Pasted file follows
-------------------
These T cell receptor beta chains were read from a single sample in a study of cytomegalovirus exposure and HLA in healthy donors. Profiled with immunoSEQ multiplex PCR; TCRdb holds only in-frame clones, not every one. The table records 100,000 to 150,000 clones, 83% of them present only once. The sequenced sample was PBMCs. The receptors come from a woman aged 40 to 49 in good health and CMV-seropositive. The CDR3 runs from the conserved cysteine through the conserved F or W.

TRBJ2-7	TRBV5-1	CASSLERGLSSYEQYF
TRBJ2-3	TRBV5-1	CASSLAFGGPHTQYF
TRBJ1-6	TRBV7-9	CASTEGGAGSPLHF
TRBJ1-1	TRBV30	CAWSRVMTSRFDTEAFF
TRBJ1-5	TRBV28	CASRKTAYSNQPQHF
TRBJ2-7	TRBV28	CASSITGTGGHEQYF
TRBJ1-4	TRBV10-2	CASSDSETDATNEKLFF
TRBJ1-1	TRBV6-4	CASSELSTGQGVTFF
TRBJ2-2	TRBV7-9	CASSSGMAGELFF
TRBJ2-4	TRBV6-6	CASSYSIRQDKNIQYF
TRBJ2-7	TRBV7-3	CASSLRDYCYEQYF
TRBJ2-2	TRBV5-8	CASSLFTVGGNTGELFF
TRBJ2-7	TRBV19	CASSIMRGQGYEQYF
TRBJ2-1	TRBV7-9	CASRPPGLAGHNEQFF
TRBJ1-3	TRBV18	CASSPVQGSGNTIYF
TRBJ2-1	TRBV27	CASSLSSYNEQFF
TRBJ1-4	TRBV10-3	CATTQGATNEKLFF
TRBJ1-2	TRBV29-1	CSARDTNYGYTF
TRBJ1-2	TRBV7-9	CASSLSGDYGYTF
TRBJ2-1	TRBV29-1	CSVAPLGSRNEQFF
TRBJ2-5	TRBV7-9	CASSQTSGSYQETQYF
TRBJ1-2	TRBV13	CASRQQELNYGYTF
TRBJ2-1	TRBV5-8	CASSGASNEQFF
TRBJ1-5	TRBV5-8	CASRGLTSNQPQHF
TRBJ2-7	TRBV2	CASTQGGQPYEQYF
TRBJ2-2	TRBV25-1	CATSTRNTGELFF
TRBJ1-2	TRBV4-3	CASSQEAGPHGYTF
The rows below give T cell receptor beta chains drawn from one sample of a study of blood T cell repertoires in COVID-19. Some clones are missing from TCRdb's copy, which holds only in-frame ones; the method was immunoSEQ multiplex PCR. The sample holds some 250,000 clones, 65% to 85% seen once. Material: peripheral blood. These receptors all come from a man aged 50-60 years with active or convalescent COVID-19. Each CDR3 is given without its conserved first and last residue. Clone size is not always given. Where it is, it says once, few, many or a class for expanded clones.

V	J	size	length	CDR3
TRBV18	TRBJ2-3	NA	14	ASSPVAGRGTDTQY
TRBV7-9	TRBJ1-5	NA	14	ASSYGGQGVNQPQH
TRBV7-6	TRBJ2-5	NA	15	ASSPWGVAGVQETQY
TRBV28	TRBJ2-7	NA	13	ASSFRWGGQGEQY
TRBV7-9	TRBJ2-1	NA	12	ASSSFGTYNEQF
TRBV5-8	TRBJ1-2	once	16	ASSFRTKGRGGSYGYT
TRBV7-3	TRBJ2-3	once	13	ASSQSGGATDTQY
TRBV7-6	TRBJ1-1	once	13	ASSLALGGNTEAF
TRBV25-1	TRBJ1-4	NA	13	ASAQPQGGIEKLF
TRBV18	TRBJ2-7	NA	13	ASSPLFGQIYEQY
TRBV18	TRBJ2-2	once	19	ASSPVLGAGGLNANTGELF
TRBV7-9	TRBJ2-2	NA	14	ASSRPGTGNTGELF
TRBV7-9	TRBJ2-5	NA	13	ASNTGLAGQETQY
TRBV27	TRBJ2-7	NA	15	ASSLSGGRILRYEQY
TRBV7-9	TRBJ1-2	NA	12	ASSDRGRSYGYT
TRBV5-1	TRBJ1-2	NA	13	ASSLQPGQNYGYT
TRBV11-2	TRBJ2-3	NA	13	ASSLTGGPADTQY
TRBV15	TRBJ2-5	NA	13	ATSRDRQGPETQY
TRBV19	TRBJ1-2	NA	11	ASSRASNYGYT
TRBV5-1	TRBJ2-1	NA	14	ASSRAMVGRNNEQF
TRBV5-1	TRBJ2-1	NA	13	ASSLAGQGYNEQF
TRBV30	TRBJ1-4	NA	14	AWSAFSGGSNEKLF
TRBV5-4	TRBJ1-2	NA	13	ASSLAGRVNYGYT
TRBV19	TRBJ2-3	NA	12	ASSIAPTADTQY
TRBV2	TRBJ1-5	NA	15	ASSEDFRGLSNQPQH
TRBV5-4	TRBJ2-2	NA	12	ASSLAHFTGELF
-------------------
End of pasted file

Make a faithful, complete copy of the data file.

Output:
These T cell receptor beta chains were read from a single sample in a study of cytomegalovirus exposure and HLA in healthy donors. Profiled with immunoSEQ multiplex PCR; TCRdb holds only in-frame clones, not every one. The table records 100,000 to 150,000 clones, 83% of them present only once. The sequenced sample was PBMCs. The receptors come from a woman aged 40 to 49 in good health and CMV-seropositive. The CDR3 runs from the conserved cysteine through the conserved F or W.

TRBJ2-7	TRBV5-1	CASSLERGLSSYEQYF
TRBJ2-3	TRBV5-1	CASSLAFGGPHTQYF
TRBJ1-6	TRBV7-9	CASTEGGAGSPLHF
TRBJ1-1	TRBV30	CAWSRVMTSRFDTEAFF
TRBJ1-5	TRBV28	CASRKTAYSNQPQHF
TRBJ2-7	TRBV28	CASSITGTGGHEQYF
TRBJ1-4	TRBV10-2	CASSDSETDATNEKLFF
TRBJ1-1	TRBV6-4	CASSELSTGQGVTFF
TRBJ2-2	TRBV7-9	CASSSGMAGELFF
TRBJ2-4	TRBV6-6	CASSYSIRQDKNIQYF
TRBJ2-7	TRBV7-3	CASSLRDYCYEQYF
TRBJ2-2	TRBV5-8	CASSLFTVGGNTGELFF
TRBJ2-7	TRBV19	CASSIMRGQGYEQYF
TRBJ2-1	TRBV7-9	CASRPPGLAGHNEQFF
TRBJ1-3	TRBV18	CASSPVQGSGNTIYF
TRBJ2-1	TRBV27	CASSLSSYNEQFF
TRBJ1-4	TRBV10-3	CATTQGATNEKLFF
TRBJ1-2	TRBV29-1	CSARDTNYGYTF
TRBJ1-2	TRBV7-9	CASSLSGDYGYTF
TRBJ2-1	TRBV29-1	CSVAPLGSRNEQFF
TRBJ2-5	TRBV7-9	CASSQTSGSYQETQYF
TRBJ1-2	TRBV13	CASRQQELNYGYTF
TRBJ2-1	TRBV5-8	CASSGASNEQFF
TRBJ1-5	TRBV5-8	CASRGLTSNQPQHF
TRBJ2-7	TRBV2	CASTQGGQPYEQYF
TRBJ2-2	TRBV25-1	CATSTRNTGELFF
TRBJ1-2	TRBV4-3	CASSQEAGPHGYTF
The rows below give T cell receptor beta chains drawn from one sample of a study of blood T cell repertoires in COVID-19. Some clones are missing from TCRdb's copy, which holds only in-frame ones; the method was immunoSEQ multiplex PCR. The sample holds some 250,000 clones, 65% to 85% seen once. Material: peripheral blood. These receptors all come from a man aged 50-60 years with active or convalescent COVID-19. Each CDR3 is given without its conserved first and last residue. Clone size is not always given. Where it is, it says once, few, many or a class for expanded clones.

V	J	size	length	CDR3
TRBV18	TRBJ2-3	NA	14	ASSPVAGRGTDTQY
TRBV7-9	TRBJ1-5	NA	14	ASSYGGQGVNQPQH
TRBV7-6	TRBJ2-5	NA	15	ASSPWGVAGVQETQY
TRBV28	TRBJ2-7	NA	13	ASSFRWGGQGEQY
TRBV7-9	TRBJ2-1	NA	12	ASSSFGTYNEQF
TRBV5-8	TRBJ1-2	once	16	ASSFRTKGRGGSYGYT
TRBV7-3	TRBJ2-3	once	13	ASSQSGGATDTQY
TRBV7-6	TRBJ1-1	once	13	ASSLALGGNTEAF
TRBV25-1	TRBJ1-4	NA	13	ASAQPQGGIEKLF
TRBV18	TRBJ2-7	NA	13	ASSPLFGQIYEQY
TRBV18	TRBJ2-2	once	19	ASSPVLGAGGLNANTGELF
TRBV7-9	TRBJ2-2	NA	14	ASSRPGTGNTGELF
TRBV7-9	TRBJ2-5	NA	13	ASNTGLAGQETQY
TRBV27	TRBJ2-7	NA	15	ASSLSGGRILRYEQY
TRBV7-9	TRBJ1-2	NA	12	ASSDRGRSYGYT
TRBV5-1	TRBJ1-2	NA	13	ASSLQPGQNYGYT
TRBV11-2	TRBJ2-3	NA	13	ASSLTGGPADTQY
TRBV15	TRBJ2-5	NA	13	ATSRDRQGPETQY
TRBV19	TRBJ1-2	NA	11	ASSRASNYGYT
TRBV5-1	TRBJ2-1	NA	14	ASSRAMVGRNNEQF
TRBV5-1	TRBJ2-1	NA	13	ASSLAGQGYNEQF
TRBV30	TRBJ1-4	NA	14	AWSAFSGGSNEKLF
TRBV5-4	TRBJ1-2	NA	13	ASSLAGRVNYGYT
TRBV19	TRBJ2-3	NA	12	ASSIAPTADTQY
TRBV2	TRBJ1-5	NA	15	ASSEDFRGLSNQPQH
TRBV5-4	TRBJ2-2	NA	12	ASSLAHFTGELF